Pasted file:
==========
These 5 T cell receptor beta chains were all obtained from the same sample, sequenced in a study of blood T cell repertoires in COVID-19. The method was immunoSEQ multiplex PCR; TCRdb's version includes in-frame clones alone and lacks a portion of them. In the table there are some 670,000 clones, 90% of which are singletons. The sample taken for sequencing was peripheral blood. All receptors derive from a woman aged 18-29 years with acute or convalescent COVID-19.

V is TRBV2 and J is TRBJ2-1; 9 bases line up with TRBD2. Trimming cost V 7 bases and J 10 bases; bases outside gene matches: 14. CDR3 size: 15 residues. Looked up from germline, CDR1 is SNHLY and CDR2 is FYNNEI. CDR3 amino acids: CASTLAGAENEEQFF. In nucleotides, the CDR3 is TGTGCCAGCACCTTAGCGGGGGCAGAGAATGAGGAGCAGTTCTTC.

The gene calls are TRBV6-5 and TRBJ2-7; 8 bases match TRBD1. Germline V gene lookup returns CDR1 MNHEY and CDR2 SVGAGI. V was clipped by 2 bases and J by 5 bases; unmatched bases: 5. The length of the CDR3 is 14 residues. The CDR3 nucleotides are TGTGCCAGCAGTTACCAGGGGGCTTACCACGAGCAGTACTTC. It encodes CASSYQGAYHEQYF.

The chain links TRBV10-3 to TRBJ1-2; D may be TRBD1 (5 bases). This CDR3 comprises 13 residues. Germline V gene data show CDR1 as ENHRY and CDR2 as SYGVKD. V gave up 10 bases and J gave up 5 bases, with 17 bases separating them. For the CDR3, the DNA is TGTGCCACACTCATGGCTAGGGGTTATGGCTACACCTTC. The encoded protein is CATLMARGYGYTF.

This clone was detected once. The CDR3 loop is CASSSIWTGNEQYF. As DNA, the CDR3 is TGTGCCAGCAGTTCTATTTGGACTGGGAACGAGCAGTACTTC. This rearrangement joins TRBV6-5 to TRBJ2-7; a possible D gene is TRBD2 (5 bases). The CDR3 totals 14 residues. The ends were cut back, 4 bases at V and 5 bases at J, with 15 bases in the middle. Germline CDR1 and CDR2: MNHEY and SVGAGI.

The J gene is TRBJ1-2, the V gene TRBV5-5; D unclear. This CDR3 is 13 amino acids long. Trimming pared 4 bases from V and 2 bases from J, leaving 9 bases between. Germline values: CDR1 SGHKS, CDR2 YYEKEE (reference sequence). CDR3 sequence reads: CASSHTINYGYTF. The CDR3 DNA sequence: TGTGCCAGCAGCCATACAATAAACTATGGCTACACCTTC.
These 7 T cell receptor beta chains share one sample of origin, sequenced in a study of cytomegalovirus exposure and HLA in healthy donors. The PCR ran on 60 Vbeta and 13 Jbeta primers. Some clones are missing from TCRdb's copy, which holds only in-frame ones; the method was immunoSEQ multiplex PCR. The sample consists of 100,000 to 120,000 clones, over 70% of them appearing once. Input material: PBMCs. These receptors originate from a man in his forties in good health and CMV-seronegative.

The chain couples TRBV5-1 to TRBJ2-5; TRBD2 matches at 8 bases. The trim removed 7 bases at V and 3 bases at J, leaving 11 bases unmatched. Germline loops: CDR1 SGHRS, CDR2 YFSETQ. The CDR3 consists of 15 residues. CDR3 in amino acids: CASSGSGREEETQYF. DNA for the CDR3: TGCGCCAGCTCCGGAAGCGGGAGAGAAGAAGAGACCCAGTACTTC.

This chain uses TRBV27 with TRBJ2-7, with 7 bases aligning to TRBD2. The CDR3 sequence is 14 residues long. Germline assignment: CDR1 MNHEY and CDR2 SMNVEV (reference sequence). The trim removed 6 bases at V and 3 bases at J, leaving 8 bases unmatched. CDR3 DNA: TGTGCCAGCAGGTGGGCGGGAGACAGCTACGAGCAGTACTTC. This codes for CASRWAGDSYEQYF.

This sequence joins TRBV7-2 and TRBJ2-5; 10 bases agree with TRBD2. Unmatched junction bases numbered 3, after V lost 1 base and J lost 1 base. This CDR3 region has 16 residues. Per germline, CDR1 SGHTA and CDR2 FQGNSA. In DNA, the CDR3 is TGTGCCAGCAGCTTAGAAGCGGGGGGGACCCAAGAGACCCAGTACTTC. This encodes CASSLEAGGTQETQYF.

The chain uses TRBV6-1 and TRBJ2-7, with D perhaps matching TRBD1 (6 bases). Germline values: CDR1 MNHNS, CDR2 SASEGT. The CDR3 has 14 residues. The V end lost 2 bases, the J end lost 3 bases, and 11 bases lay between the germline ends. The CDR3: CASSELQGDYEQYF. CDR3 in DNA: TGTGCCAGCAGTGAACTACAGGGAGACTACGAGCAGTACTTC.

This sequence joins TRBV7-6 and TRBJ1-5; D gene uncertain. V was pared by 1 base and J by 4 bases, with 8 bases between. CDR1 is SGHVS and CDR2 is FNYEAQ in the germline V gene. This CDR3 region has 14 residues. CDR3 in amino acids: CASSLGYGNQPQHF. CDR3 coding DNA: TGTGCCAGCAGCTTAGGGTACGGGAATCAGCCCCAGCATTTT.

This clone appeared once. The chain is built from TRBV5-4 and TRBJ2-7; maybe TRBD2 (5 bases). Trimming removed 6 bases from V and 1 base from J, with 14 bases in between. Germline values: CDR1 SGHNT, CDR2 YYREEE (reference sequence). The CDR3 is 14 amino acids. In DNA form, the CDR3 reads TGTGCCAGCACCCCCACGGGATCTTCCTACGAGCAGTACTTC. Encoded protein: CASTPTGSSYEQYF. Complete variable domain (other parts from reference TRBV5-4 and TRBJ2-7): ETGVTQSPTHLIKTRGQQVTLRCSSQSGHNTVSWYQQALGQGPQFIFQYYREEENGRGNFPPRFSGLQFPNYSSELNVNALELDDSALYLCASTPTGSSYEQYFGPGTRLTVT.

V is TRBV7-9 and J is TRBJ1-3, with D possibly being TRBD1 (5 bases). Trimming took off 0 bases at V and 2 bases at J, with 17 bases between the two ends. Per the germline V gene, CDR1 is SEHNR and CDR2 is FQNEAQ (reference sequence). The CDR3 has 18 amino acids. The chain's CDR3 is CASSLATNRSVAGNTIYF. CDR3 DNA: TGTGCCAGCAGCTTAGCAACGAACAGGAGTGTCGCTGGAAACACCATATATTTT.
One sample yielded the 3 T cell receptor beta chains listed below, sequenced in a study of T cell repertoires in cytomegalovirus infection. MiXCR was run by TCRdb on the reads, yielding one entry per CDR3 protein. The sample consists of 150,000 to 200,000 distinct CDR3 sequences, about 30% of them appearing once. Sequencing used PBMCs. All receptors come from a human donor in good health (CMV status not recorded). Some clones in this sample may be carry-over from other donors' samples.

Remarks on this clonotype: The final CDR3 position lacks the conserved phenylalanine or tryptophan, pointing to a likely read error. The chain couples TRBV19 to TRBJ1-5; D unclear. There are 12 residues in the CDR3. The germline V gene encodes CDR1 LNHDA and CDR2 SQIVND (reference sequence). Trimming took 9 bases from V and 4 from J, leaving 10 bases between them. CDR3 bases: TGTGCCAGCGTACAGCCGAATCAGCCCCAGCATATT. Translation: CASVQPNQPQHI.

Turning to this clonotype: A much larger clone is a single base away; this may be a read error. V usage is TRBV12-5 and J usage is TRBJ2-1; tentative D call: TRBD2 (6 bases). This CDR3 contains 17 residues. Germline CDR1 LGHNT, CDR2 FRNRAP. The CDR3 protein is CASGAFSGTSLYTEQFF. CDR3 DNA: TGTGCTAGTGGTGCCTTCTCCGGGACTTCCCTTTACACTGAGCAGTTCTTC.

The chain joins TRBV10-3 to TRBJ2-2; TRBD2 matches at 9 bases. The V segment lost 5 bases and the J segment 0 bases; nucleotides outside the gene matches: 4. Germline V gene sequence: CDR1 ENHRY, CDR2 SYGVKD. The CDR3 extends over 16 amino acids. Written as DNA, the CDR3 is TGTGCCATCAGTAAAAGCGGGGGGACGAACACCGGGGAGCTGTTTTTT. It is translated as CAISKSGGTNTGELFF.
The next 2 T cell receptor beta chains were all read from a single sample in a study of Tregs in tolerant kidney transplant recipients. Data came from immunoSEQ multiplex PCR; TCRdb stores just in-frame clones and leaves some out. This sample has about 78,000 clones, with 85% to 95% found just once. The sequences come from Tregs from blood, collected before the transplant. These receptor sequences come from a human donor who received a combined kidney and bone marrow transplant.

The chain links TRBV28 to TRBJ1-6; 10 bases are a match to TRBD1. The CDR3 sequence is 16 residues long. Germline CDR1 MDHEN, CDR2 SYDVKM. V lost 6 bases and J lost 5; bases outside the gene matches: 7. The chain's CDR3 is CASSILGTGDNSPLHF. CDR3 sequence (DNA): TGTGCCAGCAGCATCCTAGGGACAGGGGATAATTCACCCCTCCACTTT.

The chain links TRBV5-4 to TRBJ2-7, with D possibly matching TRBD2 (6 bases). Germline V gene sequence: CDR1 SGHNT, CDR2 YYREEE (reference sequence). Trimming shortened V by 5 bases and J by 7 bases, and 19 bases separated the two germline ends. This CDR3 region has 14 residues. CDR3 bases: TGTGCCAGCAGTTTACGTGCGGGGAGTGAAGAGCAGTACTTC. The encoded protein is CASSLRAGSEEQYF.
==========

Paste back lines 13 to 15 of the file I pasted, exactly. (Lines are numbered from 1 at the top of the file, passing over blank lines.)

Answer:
This clone appeared once. The chain is built from TRBV5-4 and TRBJ2-7; maybe TRBD2 (5 bases). Trimming removed 6 bases from V and 1 base from J, with 14 bases in between. Germline values: CDR1 SGHNT, CDR2 YYREEE (reference sequence). The CDR3 is 14 amino acids. In DNA form, the CDR3 reads TGTGCCAGCACCCCCACGGGATCTTCCTACGAGCAGTACTTC. Encoded protein: CASTPTGSSYEQYF. Complete variable domain (other parts from reference TRBV5-4 and TRBJ2-7): ETGVTQSPTHLIKTRGQQVTLRCSSQSGHNTVSWYQQALGQGPQFIFQYYREEENGRGNFPPRFSGLQFPNYSSELNVNALELDDSALYLCASTPTGSSYEQYFGPGTRLTVT.

V is TRBV7-9 and J is TRBJ1-3, with D possibly being TRBD1 (5 bases). Trimming took off 0 bases at V and 2 bases at J, with 17 bases between the two ends. Per the germline V gene, CDR1 is SEHNR and CDR2 is FQNEAQ (reference sequence). The CDR3 has 18 amino acids. The chain's CDR3 is CASSLATNRSVAGNTIYF. CDR3 DNA: TGTGCCAGCAGCTTAGCAACGAACAGGAGTGTCGCTGGAAACACCATATATTTT.
One sample yielded the 3 T cell receptor beta chains listed below, sequenced in a study of T cell repertoires in cytomegalovirus infection. MiXCR was run by TCRdb on the reads, yielding one entry per CDR3 protein. The sample consists of 150,000 to 200,000 distinct CDR3 sequences, about 30% of them appearing once. Sequencing used PBMCs. All receptors come from a human donor in good health (CMV status not recorded). Some clones in this sample may be carry-over from other donors' samples.